With so much of daily life—from work to dating to friendships—moving online, and loneliness on the rise, there is concern that the proliferation of unrealistic images of ourselves might isolate us further.
“When the majority of the images we’re absorbing online are modified—whether it’s through the obvious use of a face-tuning app or the subtle glossing over of the screen when you take a picture of anything—your inputs are all modified,” says DeFino. “It’s easy to lose touch with reality when the majority of your inputs are digital, machine-like and a few steps removed from humanity.”
So what can we do? Artificial intelligence, social media and the beauty industry are not going anywhere. Still, DeFino is optimistic, “when you go back to the beginning, beauty was a form of authentic self-expression and served to connect the community, the capacity for beauty to do these things is still there.”
The beauty critic encourages people—particularly those who claim they use beauty as a form self-expression and liberation—to interrogate the beauty industry and be honest with themselves when using products or seeking treatments. “It’s much easier to alter your body to fit society’s ideal than to alter society to reflect real human bodies,” DeFino says.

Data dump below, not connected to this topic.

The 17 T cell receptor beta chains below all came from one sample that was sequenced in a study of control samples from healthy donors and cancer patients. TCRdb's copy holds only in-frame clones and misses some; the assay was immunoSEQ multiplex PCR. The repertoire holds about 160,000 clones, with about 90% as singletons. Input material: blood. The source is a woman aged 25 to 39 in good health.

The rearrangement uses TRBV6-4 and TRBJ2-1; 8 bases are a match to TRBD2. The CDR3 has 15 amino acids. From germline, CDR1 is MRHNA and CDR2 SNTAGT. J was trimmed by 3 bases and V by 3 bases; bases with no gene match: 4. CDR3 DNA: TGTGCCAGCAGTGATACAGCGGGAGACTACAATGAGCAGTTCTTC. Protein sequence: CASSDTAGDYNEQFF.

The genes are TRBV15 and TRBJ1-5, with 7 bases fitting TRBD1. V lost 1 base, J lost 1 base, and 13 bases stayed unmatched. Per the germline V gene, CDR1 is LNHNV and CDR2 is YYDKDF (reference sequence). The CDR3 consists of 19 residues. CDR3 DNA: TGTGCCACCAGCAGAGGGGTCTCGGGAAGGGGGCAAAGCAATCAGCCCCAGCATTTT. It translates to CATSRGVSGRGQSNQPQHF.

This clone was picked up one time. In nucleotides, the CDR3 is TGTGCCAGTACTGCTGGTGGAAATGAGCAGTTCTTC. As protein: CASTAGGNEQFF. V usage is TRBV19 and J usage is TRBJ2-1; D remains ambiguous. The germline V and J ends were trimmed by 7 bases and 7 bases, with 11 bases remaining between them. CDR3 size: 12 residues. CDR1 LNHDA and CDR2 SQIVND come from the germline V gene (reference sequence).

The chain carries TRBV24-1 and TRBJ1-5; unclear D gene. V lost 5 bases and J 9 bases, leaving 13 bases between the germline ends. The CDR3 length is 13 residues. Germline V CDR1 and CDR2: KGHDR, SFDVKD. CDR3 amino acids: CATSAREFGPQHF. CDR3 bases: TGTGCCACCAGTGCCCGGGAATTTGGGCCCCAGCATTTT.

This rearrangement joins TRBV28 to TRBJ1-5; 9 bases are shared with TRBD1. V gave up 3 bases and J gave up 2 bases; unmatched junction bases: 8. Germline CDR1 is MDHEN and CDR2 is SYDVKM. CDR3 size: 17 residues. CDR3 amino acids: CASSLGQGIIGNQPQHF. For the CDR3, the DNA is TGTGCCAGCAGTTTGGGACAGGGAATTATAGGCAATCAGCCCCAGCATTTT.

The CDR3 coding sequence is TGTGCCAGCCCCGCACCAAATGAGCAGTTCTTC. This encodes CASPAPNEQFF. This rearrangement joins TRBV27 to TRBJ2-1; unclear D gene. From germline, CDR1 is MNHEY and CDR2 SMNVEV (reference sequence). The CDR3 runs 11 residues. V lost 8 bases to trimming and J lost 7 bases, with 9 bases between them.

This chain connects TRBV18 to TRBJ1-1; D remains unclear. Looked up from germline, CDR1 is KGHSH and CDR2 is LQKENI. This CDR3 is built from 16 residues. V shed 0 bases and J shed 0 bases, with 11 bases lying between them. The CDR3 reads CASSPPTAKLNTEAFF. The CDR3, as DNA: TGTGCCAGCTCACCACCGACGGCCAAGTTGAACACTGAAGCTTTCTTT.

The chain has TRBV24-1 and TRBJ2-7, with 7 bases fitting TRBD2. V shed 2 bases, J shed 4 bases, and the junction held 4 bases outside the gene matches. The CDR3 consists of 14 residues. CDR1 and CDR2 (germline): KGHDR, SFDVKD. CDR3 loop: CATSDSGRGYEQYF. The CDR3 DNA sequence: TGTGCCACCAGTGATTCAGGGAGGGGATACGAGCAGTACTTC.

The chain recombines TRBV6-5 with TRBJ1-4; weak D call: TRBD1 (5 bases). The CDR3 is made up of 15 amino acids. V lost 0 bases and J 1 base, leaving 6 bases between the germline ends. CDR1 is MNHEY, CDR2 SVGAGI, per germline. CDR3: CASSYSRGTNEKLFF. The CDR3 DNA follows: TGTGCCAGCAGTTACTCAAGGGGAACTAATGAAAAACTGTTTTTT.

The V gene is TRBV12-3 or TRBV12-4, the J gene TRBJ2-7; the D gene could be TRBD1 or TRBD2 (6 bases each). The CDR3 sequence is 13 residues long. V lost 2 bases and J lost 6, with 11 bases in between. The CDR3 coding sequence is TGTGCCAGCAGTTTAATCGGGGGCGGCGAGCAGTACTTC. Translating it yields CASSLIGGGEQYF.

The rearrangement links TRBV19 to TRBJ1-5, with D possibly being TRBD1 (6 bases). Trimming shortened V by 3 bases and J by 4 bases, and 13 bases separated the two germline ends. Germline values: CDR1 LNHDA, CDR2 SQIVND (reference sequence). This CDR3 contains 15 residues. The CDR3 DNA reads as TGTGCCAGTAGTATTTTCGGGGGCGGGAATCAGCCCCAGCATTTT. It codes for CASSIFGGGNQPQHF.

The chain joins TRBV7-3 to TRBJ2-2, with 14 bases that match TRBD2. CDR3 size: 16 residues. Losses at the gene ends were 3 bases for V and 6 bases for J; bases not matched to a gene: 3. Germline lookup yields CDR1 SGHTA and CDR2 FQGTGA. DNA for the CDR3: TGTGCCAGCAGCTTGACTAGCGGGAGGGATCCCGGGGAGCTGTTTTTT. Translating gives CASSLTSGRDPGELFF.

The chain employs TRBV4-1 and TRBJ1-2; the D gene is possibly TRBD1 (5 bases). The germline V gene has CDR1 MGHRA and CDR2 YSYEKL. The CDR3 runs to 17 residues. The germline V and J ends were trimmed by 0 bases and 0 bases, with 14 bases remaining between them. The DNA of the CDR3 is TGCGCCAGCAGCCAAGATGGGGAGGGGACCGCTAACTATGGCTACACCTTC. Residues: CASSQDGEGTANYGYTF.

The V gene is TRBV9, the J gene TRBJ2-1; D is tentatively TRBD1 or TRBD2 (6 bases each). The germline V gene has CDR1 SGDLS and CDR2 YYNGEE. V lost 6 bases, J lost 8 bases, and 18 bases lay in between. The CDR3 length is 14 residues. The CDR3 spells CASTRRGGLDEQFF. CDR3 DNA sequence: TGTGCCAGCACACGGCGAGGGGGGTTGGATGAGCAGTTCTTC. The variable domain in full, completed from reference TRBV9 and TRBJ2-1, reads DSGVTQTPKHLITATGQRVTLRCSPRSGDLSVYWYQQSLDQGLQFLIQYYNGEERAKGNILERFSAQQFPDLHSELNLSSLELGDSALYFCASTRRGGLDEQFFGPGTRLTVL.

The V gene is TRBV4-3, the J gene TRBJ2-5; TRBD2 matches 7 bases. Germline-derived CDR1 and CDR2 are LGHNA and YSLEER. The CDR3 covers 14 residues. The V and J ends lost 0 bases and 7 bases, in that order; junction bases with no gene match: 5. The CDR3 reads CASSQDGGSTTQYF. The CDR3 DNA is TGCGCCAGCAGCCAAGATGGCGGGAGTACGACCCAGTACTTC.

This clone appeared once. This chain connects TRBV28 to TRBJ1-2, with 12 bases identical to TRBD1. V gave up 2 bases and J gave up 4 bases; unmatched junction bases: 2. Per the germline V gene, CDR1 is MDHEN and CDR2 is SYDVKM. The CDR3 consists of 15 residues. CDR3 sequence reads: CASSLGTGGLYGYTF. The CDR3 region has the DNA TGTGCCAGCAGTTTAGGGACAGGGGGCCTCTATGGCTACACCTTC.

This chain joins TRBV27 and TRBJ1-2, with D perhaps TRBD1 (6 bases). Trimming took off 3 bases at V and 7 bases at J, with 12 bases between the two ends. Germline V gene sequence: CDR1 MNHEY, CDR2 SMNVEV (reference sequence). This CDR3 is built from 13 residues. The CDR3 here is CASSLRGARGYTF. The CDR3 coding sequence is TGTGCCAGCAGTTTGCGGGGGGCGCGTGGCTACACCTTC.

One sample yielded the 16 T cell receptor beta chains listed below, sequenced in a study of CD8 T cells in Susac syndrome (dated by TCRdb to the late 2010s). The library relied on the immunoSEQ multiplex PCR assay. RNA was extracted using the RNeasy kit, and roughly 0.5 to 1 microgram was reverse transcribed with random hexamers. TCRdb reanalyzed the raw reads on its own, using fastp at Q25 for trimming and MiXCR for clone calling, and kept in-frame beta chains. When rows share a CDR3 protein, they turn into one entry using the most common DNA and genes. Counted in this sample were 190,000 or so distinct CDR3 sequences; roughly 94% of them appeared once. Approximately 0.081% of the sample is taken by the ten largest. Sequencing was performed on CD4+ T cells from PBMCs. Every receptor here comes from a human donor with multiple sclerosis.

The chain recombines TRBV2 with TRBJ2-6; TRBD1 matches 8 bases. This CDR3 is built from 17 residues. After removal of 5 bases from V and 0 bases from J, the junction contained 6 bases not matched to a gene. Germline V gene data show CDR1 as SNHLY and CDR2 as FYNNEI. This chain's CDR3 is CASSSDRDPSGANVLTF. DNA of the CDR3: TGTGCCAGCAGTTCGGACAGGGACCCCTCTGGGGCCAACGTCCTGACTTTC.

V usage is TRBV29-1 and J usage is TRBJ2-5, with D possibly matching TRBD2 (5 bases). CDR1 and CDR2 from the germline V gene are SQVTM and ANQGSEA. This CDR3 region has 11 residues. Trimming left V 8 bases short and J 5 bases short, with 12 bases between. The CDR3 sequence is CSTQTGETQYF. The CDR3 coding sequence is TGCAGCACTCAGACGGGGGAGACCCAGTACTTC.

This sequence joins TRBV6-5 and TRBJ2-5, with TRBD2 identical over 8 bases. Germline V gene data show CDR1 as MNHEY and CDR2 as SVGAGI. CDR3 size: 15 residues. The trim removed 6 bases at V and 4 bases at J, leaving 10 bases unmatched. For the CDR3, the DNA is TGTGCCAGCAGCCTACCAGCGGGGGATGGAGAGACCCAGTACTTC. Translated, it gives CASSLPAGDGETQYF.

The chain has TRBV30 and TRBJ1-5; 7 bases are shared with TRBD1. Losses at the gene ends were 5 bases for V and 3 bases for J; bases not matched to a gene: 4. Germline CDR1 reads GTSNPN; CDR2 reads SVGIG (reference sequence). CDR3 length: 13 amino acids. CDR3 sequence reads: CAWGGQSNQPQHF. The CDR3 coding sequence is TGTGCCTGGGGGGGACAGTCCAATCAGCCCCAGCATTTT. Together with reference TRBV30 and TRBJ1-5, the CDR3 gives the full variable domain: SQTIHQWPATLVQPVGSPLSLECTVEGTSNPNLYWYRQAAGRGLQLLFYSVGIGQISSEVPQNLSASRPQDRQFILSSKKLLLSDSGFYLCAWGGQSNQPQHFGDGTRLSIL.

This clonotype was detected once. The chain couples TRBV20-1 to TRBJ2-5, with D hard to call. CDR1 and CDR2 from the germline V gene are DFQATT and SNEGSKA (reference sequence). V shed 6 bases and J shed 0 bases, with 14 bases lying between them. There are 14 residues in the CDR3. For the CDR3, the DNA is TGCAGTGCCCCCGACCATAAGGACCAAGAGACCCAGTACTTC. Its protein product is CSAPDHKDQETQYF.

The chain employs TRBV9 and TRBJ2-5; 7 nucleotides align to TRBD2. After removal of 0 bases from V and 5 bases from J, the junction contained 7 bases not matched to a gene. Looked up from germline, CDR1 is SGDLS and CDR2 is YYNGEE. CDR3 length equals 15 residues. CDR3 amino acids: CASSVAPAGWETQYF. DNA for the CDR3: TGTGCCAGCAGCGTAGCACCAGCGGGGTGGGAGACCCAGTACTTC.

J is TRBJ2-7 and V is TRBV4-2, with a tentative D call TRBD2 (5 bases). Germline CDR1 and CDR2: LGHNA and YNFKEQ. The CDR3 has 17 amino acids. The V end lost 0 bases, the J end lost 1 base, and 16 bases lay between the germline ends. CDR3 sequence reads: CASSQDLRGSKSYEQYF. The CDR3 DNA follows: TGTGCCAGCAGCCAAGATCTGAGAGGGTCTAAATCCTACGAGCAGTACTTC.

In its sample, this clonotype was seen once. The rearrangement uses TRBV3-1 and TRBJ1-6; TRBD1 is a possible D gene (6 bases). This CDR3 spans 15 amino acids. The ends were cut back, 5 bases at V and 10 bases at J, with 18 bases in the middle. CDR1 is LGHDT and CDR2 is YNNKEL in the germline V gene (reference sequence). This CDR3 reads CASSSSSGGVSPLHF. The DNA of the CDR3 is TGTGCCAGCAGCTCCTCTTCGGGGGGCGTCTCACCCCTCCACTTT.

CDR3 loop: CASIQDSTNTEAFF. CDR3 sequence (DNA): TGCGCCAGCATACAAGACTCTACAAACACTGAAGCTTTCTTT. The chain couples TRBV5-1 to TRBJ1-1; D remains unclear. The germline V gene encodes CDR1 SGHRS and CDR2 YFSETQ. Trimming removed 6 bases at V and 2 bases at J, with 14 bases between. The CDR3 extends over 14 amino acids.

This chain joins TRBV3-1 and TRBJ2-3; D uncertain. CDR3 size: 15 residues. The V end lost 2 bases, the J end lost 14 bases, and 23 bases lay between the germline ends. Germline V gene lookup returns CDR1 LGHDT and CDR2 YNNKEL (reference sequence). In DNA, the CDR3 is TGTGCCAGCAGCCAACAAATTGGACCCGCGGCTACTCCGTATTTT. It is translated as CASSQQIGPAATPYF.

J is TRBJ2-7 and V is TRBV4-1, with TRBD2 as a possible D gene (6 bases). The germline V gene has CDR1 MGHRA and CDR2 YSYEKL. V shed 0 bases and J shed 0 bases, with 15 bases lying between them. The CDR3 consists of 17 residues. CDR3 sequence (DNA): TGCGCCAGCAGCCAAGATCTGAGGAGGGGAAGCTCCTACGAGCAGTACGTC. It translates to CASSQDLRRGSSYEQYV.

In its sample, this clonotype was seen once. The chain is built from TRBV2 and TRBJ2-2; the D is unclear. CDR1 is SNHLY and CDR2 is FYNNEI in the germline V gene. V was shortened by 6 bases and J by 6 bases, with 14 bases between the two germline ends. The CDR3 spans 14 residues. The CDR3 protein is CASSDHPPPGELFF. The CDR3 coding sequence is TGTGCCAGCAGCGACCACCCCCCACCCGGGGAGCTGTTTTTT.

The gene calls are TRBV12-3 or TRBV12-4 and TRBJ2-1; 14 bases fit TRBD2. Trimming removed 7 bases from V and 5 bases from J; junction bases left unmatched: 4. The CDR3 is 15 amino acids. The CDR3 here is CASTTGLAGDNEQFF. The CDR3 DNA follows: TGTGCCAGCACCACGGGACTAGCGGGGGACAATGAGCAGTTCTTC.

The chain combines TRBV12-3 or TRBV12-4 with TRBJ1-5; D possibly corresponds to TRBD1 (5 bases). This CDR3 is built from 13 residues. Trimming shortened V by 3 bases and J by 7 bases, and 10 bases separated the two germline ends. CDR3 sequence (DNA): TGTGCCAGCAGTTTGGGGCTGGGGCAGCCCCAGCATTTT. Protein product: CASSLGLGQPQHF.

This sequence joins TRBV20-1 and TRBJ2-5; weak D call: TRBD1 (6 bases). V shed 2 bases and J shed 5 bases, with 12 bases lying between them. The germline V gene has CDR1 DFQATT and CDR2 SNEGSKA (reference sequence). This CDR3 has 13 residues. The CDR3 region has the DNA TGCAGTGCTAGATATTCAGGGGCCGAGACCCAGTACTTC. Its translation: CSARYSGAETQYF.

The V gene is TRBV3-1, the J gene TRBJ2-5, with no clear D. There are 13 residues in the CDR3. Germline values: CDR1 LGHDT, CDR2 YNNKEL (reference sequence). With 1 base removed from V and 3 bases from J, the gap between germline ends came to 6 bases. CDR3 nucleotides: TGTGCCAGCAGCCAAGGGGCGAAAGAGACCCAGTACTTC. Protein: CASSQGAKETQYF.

Anderson encourages people to apply this same practice of mindfulness towards social media, limiting the use of editing apps and filters as much as possible. She’s also countering the forces of perfection by helping her clients embrace their natural beauty, by practicing exposure therapy.
“It’s a gradual process that begins with limiting their use of the filters and apps, then posting and sharing selfies without manipulation at all, sharing candid photos and ultimately attending in person social events,” the psychologist tells Forbes. “One patient told me that she knew she was improving when she was able to attend a friend’s party without make-up!”
Some interview responses have been edited for length and clarity.
Denial of responsibility! galaxyconcerns is an automatic aggregator around the global media. All the content are available free on Internet. We have just arranged it in one platform for educational purpose only. In each content, the hyperlink to the primary source is specified. All trademarks belong to their rightful owners, all materials to their authors. If you are the owner of the content and do not want us to publish your materials on our website, please contact us by email – [email protected]. The content will be deleted within 24 hours.